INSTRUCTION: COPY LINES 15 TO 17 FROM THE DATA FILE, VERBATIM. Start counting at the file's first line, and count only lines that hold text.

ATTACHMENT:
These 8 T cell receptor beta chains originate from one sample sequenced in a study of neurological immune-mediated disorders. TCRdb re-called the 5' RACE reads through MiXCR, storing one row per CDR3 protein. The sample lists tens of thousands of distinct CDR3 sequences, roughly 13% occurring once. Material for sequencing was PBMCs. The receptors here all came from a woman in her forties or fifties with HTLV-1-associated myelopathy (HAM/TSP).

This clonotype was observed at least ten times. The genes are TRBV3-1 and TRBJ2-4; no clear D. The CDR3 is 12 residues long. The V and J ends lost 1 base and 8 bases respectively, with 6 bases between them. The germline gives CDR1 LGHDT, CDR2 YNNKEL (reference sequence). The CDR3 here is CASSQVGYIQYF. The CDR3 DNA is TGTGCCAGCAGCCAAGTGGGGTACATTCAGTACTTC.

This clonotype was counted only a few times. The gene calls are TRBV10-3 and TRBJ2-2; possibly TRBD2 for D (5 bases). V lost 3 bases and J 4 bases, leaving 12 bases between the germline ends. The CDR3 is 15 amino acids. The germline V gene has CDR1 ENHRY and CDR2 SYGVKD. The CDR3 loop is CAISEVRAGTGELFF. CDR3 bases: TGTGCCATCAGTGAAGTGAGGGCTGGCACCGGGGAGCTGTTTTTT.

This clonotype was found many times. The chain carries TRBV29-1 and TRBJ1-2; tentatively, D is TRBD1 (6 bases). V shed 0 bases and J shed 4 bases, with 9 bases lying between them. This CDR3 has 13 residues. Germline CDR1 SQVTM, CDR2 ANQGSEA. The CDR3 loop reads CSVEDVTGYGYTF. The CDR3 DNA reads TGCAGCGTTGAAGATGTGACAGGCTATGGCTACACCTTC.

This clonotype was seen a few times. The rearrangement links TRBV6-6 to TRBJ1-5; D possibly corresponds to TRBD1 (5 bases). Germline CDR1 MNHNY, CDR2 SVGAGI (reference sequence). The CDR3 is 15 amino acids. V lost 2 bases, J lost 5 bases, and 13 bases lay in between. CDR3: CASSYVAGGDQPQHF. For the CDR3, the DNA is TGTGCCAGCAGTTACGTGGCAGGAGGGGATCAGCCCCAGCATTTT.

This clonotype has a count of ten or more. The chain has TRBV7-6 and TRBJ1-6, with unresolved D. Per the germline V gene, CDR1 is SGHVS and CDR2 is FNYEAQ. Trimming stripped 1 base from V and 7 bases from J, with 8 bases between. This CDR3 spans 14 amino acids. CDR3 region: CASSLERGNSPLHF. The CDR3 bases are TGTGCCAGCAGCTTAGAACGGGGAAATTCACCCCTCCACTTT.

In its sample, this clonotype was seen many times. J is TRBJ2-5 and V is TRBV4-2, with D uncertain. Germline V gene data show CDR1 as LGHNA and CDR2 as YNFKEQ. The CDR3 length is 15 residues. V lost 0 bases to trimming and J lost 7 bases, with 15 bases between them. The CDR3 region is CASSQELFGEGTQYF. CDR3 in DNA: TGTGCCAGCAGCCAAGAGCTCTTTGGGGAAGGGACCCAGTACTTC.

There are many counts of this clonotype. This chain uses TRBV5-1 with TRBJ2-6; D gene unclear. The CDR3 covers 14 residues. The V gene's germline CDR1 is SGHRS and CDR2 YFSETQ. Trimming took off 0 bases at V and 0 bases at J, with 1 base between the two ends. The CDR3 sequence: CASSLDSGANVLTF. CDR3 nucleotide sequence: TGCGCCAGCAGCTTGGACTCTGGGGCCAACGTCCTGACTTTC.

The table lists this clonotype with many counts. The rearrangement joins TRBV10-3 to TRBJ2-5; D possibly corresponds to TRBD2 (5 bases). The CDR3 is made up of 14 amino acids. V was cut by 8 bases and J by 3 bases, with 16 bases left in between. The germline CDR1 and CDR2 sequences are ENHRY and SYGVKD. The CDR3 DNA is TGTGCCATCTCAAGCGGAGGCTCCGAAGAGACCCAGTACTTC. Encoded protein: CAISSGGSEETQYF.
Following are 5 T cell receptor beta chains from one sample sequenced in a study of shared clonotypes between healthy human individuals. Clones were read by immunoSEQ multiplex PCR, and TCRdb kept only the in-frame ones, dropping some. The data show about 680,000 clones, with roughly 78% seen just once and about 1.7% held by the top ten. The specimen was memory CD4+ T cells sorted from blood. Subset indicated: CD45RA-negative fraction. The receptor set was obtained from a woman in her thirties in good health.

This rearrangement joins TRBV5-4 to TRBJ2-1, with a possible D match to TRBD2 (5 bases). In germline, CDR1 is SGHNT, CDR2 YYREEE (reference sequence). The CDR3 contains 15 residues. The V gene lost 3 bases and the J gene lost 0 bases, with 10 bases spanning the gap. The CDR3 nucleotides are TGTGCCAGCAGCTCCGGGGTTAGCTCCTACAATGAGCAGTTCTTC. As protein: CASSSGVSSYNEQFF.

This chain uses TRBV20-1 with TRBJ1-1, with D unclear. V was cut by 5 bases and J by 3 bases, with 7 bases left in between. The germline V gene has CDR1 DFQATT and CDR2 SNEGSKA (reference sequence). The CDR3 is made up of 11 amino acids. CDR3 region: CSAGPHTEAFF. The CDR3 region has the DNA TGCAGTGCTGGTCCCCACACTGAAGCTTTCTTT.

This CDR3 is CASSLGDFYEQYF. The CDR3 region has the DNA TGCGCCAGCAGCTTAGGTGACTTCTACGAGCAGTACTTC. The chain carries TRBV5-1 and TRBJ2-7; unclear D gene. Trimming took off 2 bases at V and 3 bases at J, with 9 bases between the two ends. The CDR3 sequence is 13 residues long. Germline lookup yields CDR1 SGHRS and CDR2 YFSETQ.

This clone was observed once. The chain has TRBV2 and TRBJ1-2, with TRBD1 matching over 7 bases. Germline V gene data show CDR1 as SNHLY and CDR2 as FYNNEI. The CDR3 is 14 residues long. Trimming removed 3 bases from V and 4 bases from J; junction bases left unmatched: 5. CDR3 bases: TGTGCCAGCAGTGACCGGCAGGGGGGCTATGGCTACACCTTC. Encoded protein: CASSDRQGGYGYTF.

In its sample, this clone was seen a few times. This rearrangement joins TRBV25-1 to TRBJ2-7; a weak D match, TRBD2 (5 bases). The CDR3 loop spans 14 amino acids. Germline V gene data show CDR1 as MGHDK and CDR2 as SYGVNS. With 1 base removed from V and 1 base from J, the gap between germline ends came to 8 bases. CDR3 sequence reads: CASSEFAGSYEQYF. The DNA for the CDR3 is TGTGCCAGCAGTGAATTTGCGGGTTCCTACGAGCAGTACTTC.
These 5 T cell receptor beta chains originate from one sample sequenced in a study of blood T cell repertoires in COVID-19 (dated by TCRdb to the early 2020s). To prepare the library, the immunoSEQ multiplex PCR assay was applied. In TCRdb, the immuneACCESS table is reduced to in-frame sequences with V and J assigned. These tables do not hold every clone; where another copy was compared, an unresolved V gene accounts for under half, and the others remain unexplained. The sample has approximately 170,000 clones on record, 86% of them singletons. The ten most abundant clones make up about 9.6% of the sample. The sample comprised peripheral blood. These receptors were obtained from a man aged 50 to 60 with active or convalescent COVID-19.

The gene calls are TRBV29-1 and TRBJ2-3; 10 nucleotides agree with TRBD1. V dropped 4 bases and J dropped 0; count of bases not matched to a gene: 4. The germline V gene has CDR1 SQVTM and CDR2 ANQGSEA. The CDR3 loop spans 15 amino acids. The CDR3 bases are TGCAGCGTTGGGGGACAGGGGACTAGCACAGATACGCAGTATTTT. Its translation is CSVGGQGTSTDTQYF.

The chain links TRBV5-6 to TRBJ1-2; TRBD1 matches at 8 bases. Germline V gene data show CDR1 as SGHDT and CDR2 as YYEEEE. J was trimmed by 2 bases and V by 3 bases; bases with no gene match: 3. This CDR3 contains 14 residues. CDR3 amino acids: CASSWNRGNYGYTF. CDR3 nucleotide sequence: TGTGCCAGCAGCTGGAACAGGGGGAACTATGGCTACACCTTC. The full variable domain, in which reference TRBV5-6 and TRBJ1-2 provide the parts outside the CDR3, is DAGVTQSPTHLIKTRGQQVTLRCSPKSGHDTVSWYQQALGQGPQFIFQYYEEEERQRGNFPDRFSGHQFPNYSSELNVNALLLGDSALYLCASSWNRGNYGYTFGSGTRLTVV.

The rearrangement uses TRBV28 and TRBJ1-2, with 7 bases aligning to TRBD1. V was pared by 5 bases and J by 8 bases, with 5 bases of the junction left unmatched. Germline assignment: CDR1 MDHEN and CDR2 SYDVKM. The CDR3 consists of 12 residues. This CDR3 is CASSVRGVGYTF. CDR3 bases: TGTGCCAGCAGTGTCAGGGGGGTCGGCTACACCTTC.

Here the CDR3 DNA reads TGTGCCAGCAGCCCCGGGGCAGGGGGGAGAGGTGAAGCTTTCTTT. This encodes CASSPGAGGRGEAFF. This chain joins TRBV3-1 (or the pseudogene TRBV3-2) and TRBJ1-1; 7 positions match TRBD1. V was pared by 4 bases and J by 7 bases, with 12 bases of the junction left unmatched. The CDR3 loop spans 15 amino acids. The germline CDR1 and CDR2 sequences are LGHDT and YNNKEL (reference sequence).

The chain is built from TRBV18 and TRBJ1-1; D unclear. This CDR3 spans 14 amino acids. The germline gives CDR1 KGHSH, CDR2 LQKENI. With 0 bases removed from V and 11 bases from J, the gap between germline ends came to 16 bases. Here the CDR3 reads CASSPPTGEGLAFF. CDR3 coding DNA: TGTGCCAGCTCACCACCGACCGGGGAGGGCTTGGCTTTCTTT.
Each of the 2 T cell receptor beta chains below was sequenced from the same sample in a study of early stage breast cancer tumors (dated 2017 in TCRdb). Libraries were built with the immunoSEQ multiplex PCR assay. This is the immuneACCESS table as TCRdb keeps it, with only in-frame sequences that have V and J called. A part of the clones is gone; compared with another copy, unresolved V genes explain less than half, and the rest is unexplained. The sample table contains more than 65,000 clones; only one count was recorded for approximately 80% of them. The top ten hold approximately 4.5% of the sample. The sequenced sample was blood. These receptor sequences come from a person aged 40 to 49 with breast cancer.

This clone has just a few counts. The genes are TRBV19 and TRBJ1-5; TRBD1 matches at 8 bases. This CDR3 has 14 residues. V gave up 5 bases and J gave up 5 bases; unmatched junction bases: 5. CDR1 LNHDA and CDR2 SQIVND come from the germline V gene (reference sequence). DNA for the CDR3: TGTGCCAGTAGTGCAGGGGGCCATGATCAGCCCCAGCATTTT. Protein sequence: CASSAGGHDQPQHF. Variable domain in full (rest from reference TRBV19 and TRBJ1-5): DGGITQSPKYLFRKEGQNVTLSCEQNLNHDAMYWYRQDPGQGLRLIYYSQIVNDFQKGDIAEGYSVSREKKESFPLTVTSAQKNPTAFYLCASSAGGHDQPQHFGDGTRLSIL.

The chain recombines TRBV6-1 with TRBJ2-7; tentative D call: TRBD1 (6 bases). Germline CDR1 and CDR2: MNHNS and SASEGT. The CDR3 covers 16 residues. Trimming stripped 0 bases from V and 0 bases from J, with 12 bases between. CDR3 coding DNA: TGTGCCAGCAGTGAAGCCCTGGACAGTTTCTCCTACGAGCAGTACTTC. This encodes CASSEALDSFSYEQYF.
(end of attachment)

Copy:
In its sample, this clone was seen a few times. This rearrangement joins TRBV25-1 to TRBJ2-7; a weak D match, TRBD2 (5 bases). The CDR3 loop spans 14 amino acids. Germline V gene data show CDR1 as MGHDK and CDR2 as SYGVNS. With 1 base removed from V and 1 base from J, the gap between germline ends came to 8 bases. CDR3 sequence reads: CASSEFAGSYEQYF. The DNA for the CDR3 is TGTGCCAGCAGTGAATTTGCGGGTTCCTACGAGCAGTACTTC.
These 5 T cell receptor beta chains originate from one sample sequenced in a study of blood T cell repertoires in COVID-19 (dated by TCRdb to the early 2020s). To prepare the library, the immunoSEQ multiplex PCR assay was applied. In TCRdb, the immuneACCESS table is reduced to in-frame sequences with V and J assigned. These tables do not hold every clone; where another copy was compared, an unresolved V gene accounts for under half, and the others remain unexplained. The sample has approximately 170,000 clones on record, 86% of them singletons. The ten most abundant clones make up about 9.6% of the sample. The sample comprised peripheral blood. These receptors were obtained from a man aged 50 to 60 with active or convalescent COVID-19.

The gene calls are TRBV29-1 and TRBJ2-3; 10 nucleotides agree with TRBD1. V dropped 4 bases and J dropped 0; count of bases not matched to a gene: 4. The germline V gene has CDR1 SQVTM and CDR2 ANQGSEA. The CDR3 loop spans 15 amino acids. The CDR3 bases are TGCAGCGTTGGGGGACAGGGGACTAGCACAGATACGCAGTATTTT. Its translation is CSVGGQGTSTDTQYF.